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Immature Parent: This Dad Blogger Can’t Quite Grow Up

On the plus side … I seem to understand how my kids think. On the minus side … I may occasionally act like them.

So we’re having dinner the other night. As the VERY helpful husband and dad that I usually am, I was bringing cans of soda to the table. I’m not sure why—possibly it’s the dormant teenage gene that frequently expresses itself in the adult male—but I had the idea to stack up the cans and bring in six at once. (I suspect this sounds very reasonable to most of you husbands reading this, while the wives might be thinking otherwise.)

Noticing the appreciation and admiration of my 12-year-old, I suggested that he add another three to bring the total to nine. (I want to add that I specifically used maturity and restraint when I refrained from adding another three to bring us up to twelve!)

I made it all the way to the table when the cans dropped, breaking a glass and spraying pop from a dented, partially opened can onto the table as well.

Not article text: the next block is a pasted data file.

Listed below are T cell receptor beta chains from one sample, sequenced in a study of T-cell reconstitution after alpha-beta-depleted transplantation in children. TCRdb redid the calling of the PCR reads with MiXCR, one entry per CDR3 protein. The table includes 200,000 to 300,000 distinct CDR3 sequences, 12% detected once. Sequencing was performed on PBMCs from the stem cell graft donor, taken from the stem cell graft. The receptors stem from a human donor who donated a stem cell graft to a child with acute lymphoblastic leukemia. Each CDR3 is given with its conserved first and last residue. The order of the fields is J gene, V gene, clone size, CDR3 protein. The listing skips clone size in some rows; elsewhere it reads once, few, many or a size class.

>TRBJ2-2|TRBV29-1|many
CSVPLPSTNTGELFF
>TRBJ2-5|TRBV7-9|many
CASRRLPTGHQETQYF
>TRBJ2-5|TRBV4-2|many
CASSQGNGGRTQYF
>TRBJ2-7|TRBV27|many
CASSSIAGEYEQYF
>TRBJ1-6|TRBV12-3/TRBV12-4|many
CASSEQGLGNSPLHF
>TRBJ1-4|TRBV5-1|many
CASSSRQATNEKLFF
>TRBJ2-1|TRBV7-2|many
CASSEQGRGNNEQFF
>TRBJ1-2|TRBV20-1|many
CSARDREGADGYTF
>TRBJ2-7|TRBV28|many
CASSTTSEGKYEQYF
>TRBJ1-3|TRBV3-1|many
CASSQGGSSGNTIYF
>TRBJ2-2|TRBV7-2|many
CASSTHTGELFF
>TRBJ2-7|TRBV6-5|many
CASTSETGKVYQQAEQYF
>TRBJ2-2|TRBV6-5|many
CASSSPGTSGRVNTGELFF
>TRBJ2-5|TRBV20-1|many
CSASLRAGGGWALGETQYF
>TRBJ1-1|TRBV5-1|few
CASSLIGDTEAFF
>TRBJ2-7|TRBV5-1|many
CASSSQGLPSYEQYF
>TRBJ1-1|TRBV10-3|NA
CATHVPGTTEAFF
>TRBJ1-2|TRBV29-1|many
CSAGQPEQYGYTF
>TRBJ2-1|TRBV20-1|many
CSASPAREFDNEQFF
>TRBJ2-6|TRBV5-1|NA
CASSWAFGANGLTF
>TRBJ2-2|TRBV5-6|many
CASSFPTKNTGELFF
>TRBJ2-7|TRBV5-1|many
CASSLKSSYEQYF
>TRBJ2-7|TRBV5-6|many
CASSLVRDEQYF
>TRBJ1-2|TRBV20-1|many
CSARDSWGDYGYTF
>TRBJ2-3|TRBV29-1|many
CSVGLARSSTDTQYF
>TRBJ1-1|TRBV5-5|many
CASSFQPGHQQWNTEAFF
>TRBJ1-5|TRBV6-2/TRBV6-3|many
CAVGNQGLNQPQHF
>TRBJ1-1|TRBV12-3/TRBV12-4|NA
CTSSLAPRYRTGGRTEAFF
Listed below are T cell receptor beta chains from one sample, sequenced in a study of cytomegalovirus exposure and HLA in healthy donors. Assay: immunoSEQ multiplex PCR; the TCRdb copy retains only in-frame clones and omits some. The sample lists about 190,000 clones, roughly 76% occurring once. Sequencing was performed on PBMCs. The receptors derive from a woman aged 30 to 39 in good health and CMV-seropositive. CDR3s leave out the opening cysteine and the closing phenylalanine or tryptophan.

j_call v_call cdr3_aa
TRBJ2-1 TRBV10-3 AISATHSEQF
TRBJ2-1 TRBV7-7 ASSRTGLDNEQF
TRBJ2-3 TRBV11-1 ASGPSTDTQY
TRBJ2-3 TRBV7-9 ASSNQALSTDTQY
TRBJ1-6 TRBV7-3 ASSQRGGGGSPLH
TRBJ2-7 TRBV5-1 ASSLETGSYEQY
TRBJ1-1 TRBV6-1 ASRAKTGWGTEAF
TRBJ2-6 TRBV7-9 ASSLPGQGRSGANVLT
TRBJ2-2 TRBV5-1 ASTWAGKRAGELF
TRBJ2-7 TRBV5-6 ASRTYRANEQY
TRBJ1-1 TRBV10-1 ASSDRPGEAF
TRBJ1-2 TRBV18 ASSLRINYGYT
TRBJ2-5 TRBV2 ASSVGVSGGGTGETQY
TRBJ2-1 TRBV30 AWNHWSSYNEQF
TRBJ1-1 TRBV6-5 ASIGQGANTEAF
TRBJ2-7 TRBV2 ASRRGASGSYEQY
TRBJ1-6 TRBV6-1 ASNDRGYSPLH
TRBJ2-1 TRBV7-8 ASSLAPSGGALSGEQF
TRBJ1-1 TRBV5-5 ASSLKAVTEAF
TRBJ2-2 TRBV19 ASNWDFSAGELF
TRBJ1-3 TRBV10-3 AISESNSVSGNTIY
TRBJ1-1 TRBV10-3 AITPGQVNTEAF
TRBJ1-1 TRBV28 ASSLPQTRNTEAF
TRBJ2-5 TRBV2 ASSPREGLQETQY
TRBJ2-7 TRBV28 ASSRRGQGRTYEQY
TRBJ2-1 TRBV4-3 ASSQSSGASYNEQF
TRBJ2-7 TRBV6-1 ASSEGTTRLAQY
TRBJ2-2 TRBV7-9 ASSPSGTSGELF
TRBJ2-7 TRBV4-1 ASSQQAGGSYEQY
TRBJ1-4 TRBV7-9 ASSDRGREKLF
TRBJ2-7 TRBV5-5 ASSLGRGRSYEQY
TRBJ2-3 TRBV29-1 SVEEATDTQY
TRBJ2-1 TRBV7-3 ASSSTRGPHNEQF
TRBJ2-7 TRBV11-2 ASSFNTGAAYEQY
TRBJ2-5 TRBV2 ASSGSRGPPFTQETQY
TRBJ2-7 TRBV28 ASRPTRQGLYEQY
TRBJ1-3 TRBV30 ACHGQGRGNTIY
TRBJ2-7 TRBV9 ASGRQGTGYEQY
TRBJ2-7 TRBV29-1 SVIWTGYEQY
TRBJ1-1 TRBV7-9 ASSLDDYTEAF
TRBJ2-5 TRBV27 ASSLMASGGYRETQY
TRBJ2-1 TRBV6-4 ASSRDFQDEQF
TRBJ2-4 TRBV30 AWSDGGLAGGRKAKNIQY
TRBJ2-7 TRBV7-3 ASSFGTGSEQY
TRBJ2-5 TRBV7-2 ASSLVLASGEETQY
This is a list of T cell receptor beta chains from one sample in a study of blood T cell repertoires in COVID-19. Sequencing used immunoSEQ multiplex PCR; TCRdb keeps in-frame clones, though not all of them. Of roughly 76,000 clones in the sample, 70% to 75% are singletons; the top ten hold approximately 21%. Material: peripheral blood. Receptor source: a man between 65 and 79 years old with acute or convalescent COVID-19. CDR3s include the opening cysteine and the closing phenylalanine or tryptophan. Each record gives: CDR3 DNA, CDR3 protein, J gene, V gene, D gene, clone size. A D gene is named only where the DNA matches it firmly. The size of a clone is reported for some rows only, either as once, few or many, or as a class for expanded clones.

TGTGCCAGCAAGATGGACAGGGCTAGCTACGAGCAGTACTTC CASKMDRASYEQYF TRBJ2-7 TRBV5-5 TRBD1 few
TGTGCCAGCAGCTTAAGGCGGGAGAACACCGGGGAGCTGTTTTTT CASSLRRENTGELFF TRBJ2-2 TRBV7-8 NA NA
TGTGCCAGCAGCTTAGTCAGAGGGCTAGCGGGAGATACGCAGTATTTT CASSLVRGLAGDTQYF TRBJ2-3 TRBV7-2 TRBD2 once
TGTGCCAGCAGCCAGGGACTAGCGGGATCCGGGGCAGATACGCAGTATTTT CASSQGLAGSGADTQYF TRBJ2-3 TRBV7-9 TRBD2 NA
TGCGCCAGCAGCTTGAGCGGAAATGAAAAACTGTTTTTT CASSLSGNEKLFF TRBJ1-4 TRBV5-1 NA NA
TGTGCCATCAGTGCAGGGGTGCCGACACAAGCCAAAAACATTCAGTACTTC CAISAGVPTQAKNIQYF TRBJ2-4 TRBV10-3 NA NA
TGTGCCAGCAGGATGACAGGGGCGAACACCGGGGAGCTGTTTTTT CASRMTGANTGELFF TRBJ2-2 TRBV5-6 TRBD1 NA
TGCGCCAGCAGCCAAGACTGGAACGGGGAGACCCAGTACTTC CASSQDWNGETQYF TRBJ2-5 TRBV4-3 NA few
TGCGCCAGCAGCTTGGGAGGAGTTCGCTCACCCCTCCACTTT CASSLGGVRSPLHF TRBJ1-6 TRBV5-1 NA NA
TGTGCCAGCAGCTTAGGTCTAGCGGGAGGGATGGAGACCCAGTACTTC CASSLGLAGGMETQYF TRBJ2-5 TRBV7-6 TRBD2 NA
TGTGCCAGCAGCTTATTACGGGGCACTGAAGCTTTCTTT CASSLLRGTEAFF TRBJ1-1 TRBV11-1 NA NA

My son exploded in laughter and my 16-year-old daughter was mildly amused, but my wife did not see any humor in the situation.

I tried to act like a responsible dad (instead of the immature parent), but I couldn’t help laughing. Interestingly, my dad, also present, laughed as well. Apparently that teenage boy gene can still express itself decades later.

I cleaned everything up (because, of course, I AM a responsible parent), but surprisingly things got worse. Ten minutes later, while clearing off the soup dishes (trying to restore my position as an appropriate parent), I dropped a dish onto my new glass—breaking it and again spilling pop and broken glass all over the table.

Now this one was not my fault—it was just an accident—but I found it incredibly funny. So did everyone else—except my wife. Apparently my laughter also failed to show parental responsibility.

Again, I cleaned everything up (RESPONSIBLE!!). I endured all of the jokes about my needing to use a plastic cup and how incredible it seemed that I could manage at work. We continued to have a fun, enjoyable dinner.

I’d like to be able to promise my wife that I will never again play football in the house with the kids, show my teenagers how to put four cupcakes in my mouth at the same time, or do circus tricks at the dinner table. But I suspect that would not be true.

I simply can’t help myself.

But I really do appreciate her putting up with me.

Dan Borison

Dr. Dan Borison, a writer and Disney Dad of five, is a doctor in his free time.

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